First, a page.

This quote about Clarisse signifies the beginning of Montag's journey of self-discovery and escape from the horrible society in which he lives. Clarisse forces Montag to realize that he is different from the other people in his life by questioning him and deliberately "bothering" him. Later on in the book,...
This quote about Clarisse signifies the beginning of Montag's journey of self-discovery and escape from the horrible society in which he lives. Clarisse forces Montag to realize that he is different from the other people in his life by questioning him and deliberately "bothering" him. Later on in the book, Montag says to Mildred that people "need to be really bothered once in a while." By this he means that sometimes something has to disturb the status quo in a person's life in order for them to really start thinking. Clarisse disturbs the natural goings-on of Montag's life and makes him begin to question himself.
And when Montag does start looking at himself, he realizes that he is like Clarisse; that he, too, is discontent with the way things are and yearns to know more.
"He saw himself in her eyes, suspended in two shining drops of bright water . . ."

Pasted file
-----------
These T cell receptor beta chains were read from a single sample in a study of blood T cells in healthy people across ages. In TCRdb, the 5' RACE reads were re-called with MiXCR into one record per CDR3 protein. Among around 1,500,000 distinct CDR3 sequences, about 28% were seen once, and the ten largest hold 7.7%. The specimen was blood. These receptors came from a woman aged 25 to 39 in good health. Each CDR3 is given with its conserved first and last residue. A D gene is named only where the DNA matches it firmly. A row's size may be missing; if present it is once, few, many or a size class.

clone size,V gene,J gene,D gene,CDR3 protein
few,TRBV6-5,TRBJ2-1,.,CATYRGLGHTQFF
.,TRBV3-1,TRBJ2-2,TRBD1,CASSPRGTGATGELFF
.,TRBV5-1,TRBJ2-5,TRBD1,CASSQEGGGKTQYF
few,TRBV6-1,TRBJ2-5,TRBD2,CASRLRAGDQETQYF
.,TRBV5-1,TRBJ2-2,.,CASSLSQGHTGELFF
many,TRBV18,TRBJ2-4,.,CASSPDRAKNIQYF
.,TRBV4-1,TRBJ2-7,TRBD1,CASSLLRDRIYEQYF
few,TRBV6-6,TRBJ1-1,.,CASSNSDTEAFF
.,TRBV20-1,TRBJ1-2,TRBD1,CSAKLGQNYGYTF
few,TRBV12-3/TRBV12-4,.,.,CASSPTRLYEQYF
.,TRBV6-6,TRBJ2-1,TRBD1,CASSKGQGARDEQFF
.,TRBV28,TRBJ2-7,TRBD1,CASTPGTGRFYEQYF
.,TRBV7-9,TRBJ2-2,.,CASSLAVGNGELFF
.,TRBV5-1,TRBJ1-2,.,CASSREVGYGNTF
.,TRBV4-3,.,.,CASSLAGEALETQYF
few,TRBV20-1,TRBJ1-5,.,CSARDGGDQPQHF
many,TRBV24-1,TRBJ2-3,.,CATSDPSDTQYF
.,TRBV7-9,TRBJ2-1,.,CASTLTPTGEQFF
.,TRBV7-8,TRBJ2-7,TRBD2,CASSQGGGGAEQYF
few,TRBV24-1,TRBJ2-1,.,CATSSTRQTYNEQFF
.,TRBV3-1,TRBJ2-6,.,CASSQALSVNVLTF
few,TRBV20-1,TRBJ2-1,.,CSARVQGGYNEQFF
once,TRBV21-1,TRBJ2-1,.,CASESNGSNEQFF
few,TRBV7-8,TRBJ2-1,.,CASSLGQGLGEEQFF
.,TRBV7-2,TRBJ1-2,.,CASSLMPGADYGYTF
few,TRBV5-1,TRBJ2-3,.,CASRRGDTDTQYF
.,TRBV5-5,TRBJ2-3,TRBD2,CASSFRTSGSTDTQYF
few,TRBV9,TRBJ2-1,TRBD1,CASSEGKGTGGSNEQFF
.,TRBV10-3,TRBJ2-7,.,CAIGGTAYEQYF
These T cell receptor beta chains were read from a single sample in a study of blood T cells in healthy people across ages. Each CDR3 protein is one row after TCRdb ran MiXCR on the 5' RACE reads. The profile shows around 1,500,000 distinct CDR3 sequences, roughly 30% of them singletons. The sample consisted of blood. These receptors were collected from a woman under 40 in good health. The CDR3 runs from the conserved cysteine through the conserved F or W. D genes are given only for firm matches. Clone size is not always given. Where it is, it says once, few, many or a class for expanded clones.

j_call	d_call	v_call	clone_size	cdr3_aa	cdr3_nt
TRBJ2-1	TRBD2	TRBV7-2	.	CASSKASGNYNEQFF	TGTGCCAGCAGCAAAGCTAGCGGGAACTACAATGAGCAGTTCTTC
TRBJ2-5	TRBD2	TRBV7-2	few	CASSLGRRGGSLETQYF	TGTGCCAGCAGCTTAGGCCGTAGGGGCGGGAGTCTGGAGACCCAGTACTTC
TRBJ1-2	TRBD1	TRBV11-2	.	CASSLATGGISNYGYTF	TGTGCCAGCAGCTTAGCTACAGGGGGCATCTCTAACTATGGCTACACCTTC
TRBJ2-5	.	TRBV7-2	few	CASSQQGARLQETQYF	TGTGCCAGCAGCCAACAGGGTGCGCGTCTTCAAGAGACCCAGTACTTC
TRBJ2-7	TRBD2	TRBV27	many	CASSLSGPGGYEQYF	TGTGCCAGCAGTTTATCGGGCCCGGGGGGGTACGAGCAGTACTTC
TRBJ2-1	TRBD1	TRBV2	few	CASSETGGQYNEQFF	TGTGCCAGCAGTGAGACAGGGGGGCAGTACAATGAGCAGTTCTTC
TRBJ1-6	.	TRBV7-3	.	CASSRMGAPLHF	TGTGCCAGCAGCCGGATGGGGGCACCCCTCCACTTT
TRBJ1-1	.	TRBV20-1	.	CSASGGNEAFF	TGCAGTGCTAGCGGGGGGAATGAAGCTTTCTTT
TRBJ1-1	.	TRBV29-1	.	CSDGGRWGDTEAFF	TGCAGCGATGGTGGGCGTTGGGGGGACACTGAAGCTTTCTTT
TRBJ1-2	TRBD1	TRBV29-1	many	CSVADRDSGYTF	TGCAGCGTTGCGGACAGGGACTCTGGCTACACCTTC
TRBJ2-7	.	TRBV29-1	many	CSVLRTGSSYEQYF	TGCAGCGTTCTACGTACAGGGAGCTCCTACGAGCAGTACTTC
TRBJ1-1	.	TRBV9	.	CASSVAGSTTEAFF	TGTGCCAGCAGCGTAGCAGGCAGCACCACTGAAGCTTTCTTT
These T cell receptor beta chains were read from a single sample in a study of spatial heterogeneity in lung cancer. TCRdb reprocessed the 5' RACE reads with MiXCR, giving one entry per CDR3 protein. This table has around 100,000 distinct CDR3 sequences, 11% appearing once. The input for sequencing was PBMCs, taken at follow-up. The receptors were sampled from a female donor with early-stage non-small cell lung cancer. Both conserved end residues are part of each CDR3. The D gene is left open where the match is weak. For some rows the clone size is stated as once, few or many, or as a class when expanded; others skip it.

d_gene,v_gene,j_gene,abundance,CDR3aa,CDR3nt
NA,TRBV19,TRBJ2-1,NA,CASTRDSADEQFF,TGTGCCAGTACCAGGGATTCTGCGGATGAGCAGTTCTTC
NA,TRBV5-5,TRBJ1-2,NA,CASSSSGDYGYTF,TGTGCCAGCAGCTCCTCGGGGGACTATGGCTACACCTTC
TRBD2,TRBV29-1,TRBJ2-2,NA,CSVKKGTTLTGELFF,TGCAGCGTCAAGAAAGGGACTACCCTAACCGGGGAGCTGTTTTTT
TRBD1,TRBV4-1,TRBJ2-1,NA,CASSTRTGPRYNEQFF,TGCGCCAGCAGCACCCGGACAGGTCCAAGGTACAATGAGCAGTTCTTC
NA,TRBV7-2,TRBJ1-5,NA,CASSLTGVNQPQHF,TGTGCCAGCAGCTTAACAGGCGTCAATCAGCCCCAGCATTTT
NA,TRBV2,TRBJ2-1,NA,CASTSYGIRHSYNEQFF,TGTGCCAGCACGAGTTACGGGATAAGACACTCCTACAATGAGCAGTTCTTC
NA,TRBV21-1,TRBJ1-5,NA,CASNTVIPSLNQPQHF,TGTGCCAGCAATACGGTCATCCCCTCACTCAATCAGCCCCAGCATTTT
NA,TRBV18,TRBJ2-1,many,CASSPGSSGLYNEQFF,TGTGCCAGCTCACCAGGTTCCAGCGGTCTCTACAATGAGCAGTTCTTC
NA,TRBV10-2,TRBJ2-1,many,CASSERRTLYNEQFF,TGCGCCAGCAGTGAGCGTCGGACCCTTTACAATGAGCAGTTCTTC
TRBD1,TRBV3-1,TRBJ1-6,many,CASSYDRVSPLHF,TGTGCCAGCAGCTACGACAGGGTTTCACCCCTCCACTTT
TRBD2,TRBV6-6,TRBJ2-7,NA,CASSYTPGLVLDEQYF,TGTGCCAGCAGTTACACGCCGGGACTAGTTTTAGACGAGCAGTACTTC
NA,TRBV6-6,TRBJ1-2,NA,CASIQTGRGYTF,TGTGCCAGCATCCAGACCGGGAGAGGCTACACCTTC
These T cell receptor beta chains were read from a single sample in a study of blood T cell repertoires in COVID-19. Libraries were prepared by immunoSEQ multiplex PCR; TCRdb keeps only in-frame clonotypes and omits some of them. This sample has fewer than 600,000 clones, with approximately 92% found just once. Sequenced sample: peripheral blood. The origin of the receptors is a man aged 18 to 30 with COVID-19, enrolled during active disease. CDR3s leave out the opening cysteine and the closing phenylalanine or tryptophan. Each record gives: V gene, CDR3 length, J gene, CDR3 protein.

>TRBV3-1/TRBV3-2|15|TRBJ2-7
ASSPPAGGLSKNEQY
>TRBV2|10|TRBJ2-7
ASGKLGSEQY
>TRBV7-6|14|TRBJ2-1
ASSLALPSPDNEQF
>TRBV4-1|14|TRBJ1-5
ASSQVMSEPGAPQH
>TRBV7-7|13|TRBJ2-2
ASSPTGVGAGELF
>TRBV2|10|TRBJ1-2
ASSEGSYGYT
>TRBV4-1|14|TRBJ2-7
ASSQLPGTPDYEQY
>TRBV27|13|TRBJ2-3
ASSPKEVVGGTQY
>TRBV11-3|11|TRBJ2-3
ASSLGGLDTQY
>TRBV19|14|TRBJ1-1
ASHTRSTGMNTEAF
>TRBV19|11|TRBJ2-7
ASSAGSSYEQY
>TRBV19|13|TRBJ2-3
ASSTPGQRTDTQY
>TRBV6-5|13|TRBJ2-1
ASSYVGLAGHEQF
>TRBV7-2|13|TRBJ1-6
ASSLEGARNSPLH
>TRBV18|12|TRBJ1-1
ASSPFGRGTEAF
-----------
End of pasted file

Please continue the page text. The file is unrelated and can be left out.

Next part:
He genuinely looks at her and sees something familiar, which comes as a stark contrast to his wife. Montag and Mildred have nothing in common, a fact that becomes more and more apparent as the story progresses. She and Montag rarely talk about anything serious or substantial, and she frequently refuses to give him her undivided attention for even a moment because she'd rather watch the program on the parlor walls. She even calls the TV characters family, and it is heavily implied that Mildred cares more for her virtual life than for her husband.
Montag is similarly detached from his wife. He is frightfully aware that neither of them remember how they met each other. At one point Clarisse makes him realize that he doesn't love Mildred and never has, but has merely deluded himself into thinking that he is happy. Near the end of the book, Montag comments that he ought to be sad if she dies in the bombing, but he knows he won't be.
When Montag first meets Clarisse, she is vibrant and full of life, whereas when he returns home he finds his wife unconscious and half-dead. Near the end of the book, Montag notes that Mildred's face is "wildly empty." The audience's first encounter with her is when she overdoses and Montag finds her and thinks that her face like "a snow-covered island." A few pages earlier Montag compares most people he knows to fires that will soon be extinguished, and this how he finds Mildred, nearly extinguished entirely.
Clarisse is contrasted heavily with Mildred, which slowly begins to prove to Montag that he isn't like all the empty, vacant people that he knows, but rather that he is like Clarisse. He questions, he's curious, and he is desperate for something more. Long before meeting Clarisse he had been stealing and hiding books for reasons that he was unable to admit to himself. But coming into contact with Clarisse shows Montag his own true nature and, now, having seen it, he is unable to go back to pretending that he isn't different.